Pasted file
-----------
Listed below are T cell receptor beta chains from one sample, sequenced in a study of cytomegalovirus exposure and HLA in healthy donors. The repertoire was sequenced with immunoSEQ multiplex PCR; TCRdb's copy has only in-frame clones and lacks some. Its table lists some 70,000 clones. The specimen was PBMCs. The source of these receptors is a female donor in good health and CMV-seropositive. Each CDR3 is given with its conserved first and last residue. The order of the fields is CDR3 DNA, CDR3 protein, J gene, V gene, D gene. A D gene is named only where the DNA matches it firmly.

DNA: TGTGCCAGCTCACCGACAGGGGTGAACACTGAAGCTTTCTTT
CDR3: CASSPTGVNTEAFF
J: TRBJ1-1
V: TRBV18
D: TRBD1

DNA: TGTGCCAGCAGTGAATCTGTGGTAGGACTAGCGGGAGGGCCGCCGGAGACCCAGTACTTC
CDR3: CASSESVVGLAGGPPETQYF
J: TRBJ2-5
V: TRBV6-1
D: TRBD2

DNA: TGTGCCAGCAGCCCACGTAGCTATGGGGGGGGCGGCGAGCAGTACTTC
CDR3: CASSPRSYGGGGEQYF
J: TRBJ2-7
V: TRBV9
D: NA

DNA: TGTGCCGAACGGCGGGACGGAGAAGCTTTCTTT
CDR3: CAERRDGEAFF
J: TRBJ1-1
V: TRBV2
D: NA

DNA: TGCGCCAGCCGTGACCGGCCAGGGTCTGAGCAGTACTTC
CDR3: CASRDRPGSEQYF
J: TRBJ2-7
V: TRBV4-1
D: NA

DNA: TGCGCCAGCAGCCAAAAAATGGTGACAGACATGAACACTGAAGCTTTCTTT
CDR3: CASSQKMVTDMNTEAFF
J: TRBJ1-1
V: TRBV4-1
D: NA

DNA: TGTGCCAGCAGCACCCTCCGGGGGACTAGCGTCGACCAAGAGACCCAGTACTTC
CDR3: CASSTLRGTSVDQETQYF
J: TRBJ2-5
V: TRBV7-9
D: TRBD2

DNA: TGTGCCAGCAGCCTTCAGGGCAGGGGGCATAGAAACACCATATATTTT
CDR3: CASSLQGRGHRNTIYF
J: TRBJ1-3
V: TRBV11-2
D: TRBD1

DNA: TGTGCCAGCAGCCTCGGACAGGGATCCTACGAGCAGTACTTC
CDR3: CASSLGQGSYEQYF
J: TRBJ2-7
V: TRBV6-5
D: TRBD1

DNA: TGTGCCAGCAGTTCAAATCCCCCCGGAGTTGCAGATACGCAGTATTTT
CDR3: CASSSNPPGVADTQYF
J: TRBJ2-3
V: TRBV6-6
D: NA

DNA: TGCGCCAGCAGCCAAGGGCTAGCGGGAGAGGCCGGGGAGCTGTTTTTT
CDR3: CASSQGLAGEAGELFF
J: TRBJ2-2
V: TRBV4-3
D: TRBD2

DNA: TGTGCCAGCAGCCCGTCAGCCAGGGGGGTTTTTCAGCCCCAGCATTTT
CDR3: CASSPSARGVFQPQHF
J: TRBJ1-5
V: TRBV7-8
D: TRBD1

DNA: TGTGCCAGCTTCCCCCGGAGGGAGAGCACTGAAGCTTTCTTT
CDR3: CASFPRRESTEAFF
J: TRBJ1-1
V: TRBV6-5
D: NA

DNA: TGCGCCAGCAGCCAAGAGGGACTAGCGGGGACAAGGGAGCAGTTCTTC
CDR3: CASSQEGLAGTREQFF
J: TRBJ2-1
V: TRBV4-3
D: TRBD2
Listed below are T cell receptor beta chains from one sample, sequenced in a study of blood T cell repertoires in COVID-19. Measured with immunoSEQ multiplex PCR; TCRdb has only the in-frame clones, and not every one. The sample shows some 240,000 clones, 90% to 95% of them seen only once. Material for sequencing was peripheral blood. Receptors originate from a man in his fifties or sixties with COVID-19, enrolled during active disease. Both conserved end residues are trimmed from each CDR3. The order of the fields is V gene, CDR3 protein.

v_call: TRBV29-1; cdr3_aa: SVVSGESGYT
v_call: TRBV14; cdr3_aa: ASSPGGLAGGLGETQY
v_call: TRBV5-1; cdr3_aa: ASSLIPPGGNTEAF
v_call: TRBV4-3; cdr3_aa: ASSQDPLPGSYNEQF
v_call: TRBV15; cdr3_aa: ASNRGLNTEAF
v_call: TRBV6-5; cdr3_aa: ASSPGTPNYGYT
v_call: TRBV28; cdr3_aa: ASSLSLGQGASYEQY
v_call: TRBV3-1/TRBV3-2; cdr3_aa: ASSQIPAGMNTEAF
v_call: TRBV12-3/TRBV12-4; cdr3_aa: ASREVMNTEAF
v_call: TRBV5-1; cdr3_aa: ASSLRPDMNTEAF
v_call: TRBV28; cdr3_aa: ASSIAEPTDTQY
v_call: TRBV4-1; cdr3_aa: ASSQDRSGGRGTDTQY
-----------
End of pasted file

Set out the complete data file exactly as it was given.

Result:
Listed below are T cell receptor beta chains from one sample, sequenced in a study of cytomegalovirus exposure and HLA in healthy donors. The repertoire was sequenced with immunoSEQ multiplex PCR; TCRdb's copy has only in-frame clones and lacks some. Its table lists some 70,000 clones. The specimen was PBMCs. The source of these receptors is a female donor in good health and CMV-seropositive. Each CDR3 is given with its conserved first and last residue. The order of the fields is CDR3 DNA, CDR3 protein, J gene, V gene, D gene. A D gene is named only where the DNA matches it firmly.

DNA: TGTGCCAGCTCACCGACAGGGGTGAACACTGAAGCTTTCTTT
CDR3: CASSPTGVNTEAFF
J: TRBJ1-1
V: TRBV18
D: TRBD1

DNA: TGTGCCAGCAGTGAATCTGTGGTAGGACTAGCGGGAGGGCCGCCGGAGACCCAGTACTTC
CDR3: CASSESVVGLAGGPPETQYF
J: TRBJ2-5
V: TRBV6-1
D: TRBD2

DNA: TGTGCCAGCAGCCCACGTAGCTATGGGGGGGGCGGCGAGCAGTACTTC
CDR3: CASSPRSYGGGGEQYF
J: TRBJ2-7
V: TRBV9
D: NA

DNA: TGTGCCGAACGGCGGGACGGAGAAGCTTTCTTT
CDR3: CAERRDGEAFF
J: TRBJ1-1
V: TRBV2
D: NA

DNA: TGCGCCAGCCGTGACCGGCCAGGGTCTGAGCAGTACTTC
CDR3: CASRDRPGSEQYF
J: TRBJ2-7
V: TRBV4-1
D: NA

DNA: TGCGCCAGCAGCCAAAAAATGGTGACAGACATGAACACTGAAGCTTTCTTT
CDR3: CASSQKMVTDMNTEAFF
J: TRBJ1-1
V: TRBV4-1
D: NA

DNA: TGTGCCAGCAGCACCCTCCGGGGGACTAGCGTCGACCAAGAGACCCAGTACTTC
CDR3: CASSTLRGTSVDQETQYF
J: TRBJ2-5
V: TRBV7-9
D: TRBD2

DNA: TGTGCCAGCAGCCTTCAGGGCAGGGGGCATAGAAACACCATATATTTT
CDR3: CASSLQGRGHRNTIYF
J: TRBJ1-3
V: TRBV11-2
D: TRBD1

DNA: TGTGCCAGCAGCCTCGGACAGGGATCCTACGAGCAGTACTTC
CDR3: CASSLGQGSYEQYF
J: TRBJ2-7
V: TRBV6-5
D: TRBD1

DNA: TGTGCCAGCAGTTCAAATCCCCCCGGAGTTGCAGATACGCAGTATTTT
CDR3: CASSSNPPGVADTQYF
J: TRBJ2-3
V: TRBV6-6
D: NA

DNA: TGCGCCAGCAGCCAAGGGCTAGCGGGAGAGGCCGGGGAGCTGTTTTTT
CDR3: CASSQGLAGEAGELFF
J: TRBJ2-2
V: TRBV4-3
D: TRBD2

DNA: TGTGCCAGCAGCCCGTCAGCCAGGGGGGTTTTTCAGCCCCAGCATTTT
CDR3: CASSPSARGVFQPQHF
J: TRBJ1-5
V: TRBV7-8
D: TRBD1

DNA: TGTGCCAGCTTCCCCCGGAGGGAGAGCACTGAAGCTTTCTTT
CDR3: CASFPRRESTEAFF
J: TRBJ1-1
V: TRBV6-5
D: NA

DNA: TGCGCCAGCAGCCAAGAGGGACTAGCGGGGACAAGGGAGCAGTTCTTC
CDR3: CASSQEGLAGTREQFF
J: TRBJ2-1
V: TRBV4-3
D: TRBD2
Listed below are T cell receptor beta chains from one sample, sequenced in a study of blood T cell repertoires in COVID-19. Measured with immunoSEQ multiplex PCR; TCRdb has only the in-frame clones, and not every one. The sample shows some 240,000 clones, 90% to 95% of them seen only once. Material for sequencing was peripheral blood. Receptors originate from a man in his fifties or sixties with COVID-19, enrolled during active disease. Both conserved end residues are trimmed from each CDR3. The order of the fields is V gene, CDR3 protein.

v_call: TRBV29-1; cdr3_aa: SVVSGESGYT
v_call: TRBV14; cdr3_aa: ASSPGGLAGGLGETQY
v_call: TRBV5-1; cdr3_aa: ASSLIPPGGNTEAF
v_call: TRBV4-3; cdr3_aa: ASSQDPLPGSYNEQF
v_call: TRBV15; cdr3_aa: ASNRGLNTEAF
v_call: TRBV6-5; cdr3_aa: ASSPGTPNYGYT
v_call: TRBV28; cdr3_aa: ASSLSLGQGASYEQY
v_call: TRBV3-1/TRBV3-2; cdr3_aa: ASSQIPAGMNTEAF
v_call: TRBV12-3/TRBV12-4; cdr3_aa: ASREVMNTEAF
v_call: TRBV5-1; cdr3_aa: ASSLRPDMNTEAF
v_call: TRBV28; cdr3_aa: ASSIAEPTDTQY
v_call: TRBV4-1; cdr3_aa: ASSQDRSGGRGTDTQY